How to find your motherboard's Spectre CPU fix

Operating system patches alone can protect against the nasty Meltdown flaw affecting Intel processors, but fixing Spectre—Meltdown’s nasty sibling, which affects all CPUs—requires firmware updates for your hardware. Those firmware fixes are finally starting to appear after Intel’s first round of Spectre patches were yanked for causing system instability and potential data loss. Stable patches for 6th-gen Intel Skylake CPUs are now available, and both Intel and AMD are working on CPU microcode updates for other chips.

Installing Spectre fixes aren’t so easy, though, especially if you’re using a computer you’ve built yourself, or one from a boutique PC builder that uses off-the-shelf parts. You can’t download CPU firmware patches directly from Intel or AMD; instead, you need to download them from your motherboard’s provider, such as Asus, Gigabyte, or ASRock. You’ll need to know your motherboard’s model number to find the correct firmware for your device, too, and Windows doesn’t make that easy to find.

It’s a mess—but we can help you find and install Spectre CPU firmware fixes for your DIY PC. After you’ve done so, be sure to check out PCWorld’s supplementary guide on how to protect your PC from Meltdown and Spectre, as well as our comprehensive Meltdown and Spectre FAQ.

How to find your motherboard’s Spectre firmware fix

First things first: Before you can download your DIY PC’s firmware update, you need to know what motherboard you’re using. If you don’t know that information offhand (or don’t have your motherboard’s packaging stashed away somewhere) then download HWInfo, free software beloved by DIY enthusiasts for revealing nitty-gritty aspects of your computer’s hardware.

hwinfo spectre Brad Chacos/IDG

Where to find your motherboard model in HWInfo. (Click any image in this article to enlarge it.)

After installing and running HWInfo, close the system summary window that provides an overview of your key system specs. In the main HWInfo interface, click Motherboard in the left-hand navigation pane. Details about the hardware then appear in the main pane. You’re looking for the “Computer brand name” entry, which lists your motherboard’s model (Gigabyte AX370-Gaming 5 in the screenshot above).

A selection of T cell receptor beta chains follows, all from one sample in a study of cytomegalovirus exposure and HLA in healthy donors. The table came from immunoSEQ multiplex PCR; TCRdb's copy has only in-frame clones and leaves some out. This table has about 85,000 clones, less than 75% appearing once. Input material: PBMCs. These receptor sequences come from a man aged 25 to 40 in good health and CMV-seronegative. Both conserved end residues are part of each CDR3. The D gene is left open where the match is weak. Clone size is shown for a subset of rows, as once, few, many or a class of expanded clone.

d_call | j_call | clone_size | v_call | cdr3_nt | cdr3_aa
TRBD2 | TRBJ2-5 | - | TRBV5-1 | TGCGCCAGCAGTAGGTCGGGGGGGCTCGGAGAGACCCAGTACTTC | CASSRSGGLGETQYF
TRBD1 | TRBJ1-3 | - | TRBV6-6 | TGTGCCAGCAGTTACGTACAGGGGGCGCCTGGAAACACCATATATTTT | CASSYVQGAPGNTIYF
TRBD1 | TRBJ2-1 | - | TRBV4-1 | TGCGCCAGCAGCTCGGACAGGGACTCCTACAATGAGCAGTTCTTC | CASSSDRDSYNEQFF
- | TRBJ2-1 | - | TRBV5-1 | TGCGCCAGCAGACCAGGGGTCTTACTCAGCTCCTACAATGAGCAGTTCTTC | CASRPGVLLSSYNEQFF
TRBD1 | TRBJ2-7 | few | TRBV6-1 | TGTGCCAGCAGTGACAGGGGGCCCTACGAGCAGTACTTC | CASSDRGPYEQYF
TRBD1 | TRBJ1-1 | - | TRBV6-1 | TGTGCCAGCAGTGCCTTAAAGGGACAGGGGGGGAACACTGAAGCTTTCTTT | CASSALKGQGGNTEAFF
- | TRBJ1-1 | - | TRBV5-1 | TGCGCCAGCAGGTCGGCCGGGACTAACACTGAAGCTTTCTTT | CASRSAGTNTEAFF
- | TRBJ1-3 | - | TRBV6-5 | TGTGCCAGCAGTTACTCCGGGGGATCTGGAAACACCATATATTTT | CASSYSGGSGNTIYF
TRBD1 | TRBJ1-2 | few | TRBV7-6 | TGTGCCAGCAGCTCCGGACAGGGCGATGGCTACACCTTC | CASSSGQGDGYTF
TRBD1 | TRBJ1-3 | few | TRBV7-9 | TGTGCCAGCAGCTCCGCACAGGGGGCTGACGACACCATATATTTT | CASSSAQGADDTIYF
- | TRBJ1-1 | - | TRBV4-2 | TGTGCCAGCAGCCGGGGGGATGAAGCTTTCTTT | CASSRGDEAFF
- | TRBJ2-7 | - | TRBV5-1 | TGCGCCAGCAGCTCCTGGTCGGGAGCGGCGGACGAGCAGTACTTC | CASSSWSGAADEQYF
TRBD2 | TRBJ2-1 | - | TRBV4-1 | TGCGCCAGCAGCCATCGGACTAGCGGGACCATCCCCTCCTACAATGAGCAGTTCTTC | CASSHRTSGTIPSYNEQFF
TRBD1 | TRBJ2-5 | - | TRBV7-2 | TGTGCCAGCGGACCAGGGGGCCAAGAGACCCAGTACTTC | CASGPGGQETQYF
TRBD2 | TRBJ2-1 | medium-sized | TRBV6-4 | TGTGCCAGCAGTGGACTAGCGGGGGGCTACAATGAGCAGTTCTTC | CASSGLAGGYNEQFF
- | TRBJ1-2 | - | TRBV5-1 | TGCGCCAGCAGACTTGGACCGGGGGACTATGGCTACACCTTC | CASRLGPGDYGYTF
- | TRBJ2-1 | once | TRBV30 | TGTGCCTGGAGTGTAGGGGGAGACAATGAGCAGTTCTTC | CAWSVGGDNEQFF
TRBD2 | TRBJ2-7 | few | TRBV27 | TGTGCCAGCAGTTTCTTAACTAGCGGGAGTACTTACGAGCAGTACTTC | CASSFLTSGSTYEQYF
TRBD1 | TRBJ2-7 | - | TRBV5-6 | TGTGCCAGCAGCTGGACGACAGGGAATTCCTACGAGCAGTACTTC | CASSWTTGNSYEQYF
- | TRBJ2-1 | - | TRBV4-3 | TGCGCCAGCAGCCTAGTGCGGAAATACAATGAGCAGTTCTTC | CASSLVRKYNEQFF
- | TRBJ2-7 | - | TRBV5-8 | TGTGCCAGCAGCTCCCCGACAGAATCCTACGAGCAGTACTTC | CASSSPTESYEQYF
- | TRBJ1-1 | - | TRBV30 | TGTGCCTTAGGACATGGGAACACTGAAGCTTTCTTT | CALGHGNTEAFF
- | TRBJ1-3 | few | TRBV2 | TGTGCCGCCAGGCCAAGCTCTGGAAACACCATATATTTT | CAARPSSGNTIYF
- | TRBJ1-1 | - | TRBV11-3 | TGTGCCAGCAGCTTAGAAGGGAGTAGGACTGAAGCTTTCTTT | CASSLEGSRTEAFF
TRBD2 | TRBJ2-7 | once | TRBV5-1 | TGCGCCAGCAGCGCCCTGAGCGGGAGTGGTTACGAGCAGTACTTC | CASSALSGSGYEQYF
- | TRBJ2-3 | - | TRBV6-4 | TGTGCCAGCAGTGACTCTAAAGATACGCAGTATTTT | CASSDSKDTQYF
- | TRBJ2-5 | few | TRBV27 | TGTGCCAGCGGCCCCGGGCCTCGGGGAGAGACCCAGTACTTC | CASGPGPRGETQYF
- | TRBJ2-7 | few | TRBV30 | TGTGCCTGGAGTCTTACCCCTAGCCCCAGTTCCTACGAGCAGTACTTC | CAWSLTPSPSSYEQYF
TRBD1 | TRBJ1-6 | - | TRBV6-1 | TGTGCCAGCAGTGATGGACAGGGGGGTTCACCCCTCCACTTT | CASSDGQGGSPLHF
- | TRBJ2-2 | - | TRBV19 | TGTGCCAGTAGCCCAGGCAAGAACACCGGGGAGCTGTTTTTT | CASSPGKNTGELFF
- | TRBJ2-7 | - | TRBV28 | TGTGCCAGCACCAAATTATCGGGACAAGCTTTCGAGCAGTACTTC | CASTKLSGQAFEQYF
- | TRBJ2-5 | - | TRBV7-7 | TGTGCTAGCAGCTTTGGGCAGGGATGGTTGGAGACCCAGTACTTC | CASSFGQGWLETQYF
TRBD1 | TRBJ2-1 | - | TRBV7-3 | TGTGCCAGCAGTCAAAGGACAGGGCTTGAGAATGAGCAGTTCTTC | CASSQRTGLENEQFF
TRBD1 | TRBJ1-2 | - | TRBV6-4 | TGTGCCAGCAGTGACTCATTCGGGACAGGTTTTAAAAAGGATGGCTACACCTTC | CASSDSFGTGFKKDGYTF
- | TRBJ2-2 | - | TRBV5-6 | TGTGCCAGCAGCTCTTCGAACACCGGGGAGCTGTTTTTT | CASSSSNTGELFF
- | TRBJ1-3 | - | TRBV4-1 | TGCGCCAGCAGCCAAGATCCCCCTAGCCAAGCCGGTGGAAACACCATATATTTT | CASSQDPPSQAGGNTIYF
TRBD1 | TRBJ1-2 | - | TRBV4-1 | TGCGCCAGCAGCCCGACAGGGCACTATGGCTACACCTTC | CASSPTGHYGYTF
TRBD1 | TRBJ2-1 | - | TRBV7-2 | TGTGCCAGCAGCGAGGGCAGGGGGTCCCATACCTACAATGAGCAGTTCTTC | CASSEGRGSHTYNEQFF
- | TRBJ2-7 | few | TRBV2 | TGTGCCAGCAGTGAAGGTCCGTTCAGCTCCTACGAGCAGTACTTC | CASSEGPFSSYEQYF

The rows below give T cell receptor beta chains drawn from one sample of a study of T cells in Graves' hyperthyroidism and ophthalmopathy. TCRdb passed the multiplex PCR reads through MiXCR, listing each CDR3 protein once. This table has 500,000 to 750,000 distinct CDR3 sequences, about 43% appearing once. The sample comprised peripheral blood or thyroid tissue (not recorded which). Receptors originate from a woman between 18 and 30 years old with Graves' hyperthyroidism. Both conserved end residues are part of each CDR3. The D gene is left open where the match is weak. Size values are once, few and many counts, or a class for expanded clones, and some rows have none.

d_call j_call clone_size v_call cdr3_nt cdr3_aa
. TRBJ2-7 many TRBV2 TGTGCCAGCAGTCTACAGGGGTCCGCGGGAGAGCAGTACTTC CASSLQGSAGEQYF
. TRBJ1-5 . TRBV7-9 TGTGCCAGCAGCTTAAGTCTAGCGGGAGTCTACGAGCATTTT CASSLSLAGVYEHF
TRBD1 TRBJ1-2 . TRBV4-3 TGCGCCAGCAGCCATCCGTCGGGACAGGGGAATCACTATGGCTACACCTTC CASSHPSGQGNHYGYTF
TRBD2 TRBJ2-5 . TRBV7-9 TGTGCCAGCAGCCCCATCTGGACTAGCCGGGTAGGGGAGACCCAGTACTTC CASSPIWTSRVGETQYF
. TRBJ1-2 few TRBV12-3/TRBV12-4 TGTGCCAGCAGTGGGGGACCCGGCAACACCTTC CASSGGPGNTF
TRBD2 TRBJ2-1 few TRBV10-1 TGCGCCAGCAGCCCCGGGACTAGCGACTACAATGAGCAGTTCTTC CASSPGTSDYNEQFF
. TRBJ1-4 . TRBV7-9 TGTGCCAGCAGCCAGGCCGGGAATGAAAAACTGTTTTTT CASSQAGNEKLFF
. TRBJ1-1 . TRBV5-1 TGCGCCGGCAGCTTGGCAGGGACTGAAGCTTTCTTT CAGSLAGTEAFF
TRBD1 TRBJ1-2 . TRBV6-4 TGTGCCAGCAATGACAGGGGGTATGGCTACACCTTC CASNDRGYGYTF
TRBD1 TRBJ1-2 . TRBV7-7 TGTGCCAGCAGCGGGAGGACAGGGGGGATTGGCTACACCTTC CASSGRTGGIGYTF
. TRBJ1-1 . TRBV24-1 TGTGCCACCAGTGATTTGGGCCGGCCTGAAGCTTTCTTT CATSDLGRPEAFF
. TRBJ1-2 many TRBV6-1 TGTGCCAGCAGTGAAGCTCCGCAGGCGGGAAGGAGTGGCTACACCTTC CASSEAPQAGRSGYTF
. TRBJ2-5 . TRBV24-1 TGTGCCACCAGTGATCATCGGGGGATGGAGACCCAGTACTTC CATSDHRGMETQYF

spectre gigabyte gaming Brad Chacos/IDG

BIOS updates for the Gigabyte AX370-Gaming 5 are located in the downloads section of the board’s support tab.

With that information in hand, look for your motherboard’s model in your search engine of choice. The manufacturer’s page for it should appear near the top of the results; that’s the link you want. (For example, I’d want the AX370-Gaming 5 page on Gigabyte’s website for this PC.)

Here’s where things get tricky. You’re looking for the latest available BIOS for your motherboard, which some manufacturers hide in a support page, others hide in a dedicated “downloads” or “drivers and tools” tab, and yet others hide in a “downloads” or “drivers and tools” section of the support page. Keep poking around until you find the appropriate area.

spectre bios gigabyte gaming Brad Chacos/IDG

Clean, descriptive BIOS update notes are always welcome.

Most motherboard manufacturers list available BIOS versions in chronological order, with the newer updates at the top. Each should be listed with a version number and a release date. As I’m writing this on February 8, 2018, AMD hasn’t released any CPU firmware patches yet, and Intel only just released the first round of “fixed” Spectre patches yesterday, for 6th-gen Skylake CPUs alone. Any Spectre-related motherboard BIOSes will be dated 2/8/2018 or later, in other words. Earlier BIOS updates that include CPU microcode fixes are the buggy version Intel yanked. You don’t want those!

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